Good climate news for a change: man-made warming of the Arctic’s icy soils may be ten times less deadly than previously thought.
Scientists have been worried that Arctic permafrost – soil that remains frozen all year round – will release large amounts of methane if it’s melted by global warming. Methane is a greenhouse gas 25 times as powerful as carbon dioxide and a large-scale release could trigger rapid warming of the atmosphere, with dire consequences for life on Earth.
However, a team of European researchers suggests that current predictions of how much methane will escape this century are ten times over the top.
Conventional wisdom has it that when permafrost melts, the soil collapses and meltwater forms lakes in the resulting hollows. The lake prevents the soil from refreezing and methane – formed during the breakdown of dead plants and animals – is free to bubble into the air. But new research, published in this month’s Nature Climate Change journal, suggests that the meltwater will drain away, rather than pooling in lakes. With the water gone, a cold snap can refreeze the soil and the methane will become trapped again.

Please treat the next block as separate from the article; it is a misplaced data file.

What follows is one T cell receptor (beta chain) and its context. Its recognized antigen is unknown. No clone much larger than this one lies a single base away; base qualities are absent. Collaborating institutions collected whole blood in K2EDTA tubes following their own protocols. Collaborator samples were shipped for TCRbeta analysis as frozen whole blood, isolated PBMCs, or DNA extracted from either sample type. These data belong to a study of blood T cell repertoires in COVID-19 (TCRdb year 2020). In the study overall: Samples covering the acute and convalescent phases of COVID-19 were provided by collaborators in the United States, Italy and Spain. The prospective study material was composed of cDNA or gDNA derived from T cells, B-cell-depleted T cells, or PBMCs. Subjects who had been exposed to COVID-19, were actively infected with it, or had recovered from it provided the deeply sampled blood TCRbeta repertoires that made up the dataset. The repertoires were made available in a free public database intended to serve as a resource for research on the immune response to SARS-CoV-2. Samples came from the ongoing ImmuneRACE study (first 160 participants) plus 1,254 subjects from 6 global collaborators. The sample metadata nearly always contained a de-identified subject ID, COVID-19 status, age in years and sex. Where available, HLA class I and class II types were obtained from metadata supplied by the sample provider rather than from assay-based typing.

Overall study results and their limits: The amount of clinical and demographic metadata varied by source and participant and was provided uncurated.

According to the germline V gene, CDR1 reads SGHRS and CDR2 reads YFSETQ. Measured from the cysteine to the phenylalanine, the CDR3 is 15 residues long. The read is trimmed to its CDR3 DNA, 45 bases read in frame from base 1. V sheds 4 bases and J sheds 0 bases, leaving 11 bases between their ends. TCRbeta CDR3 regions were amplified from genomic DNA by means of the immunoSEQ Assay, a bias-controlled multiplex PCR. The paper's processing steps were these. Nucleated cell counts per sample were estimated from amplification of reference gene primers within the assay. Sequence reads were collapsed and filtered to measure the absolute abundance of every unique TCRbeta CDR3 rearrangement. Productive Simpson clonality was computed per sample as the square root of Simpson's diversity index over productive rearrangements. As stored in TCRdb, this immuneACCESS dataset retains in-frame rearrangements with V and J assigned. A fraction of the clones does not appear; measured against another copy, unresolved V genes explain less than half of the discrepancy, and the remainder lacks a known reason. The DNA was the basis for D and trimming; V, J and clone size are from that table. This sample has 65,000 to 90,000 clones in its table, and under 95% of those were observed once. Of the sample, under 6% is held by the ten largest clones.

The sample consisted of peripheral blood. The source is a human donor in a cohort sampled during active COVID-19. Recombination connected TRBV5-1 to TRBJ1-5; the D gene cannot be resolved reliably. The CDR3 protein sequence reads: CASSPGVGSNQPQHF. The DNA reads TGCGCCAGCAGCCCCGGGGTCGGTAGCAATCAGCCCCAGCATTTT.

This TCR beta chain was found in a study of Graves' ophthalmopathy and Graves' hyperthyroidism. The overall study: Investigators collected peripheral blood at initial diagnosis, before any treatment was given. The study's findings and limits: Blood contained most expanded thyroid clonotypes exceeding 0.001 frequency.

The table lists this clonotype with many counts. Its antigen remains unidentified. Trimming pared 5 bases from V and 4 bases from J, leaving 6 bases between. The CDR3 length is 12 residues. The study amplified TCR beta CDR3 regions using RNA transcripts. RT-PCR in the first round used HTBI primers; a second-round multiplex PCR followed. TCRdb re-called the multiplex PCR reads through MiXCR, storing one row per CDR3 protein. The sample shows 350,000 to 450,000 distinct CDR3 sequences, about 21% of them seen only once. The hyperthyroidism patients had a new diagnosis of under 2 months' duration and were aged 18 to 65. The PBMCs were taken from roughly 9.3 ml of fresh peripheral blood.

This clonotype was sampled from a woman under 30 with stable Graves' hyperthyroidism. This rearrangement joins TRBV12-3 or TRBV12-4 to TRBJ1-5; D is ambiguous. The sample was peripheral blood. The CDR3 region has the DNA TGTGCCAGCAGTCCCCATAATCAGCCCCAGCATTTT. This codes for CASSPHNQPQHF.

The scientists from Sweden, Russia and the Netherlands modelled a thaw lake area in northern Siberia. They tested their calculations against sediment records of lake formation, then projected the scenario forward 100 years, using warming data from the Intergovernmental Panel on Climate Change (IPCC).
The model showed that, despite thawed area increasing by up to 25%, after 70 years, lake drainage would allow refreezing. In fact, after 100 years, the thawed area was projected to be around 6% smaller than the present day.
It’s not all good news though, according to the researchers. “Lake expansion on the scale predicted by our model will still profoundly affect permafrost ecosystems, including wildlife habitats and human infrastructure,” they say.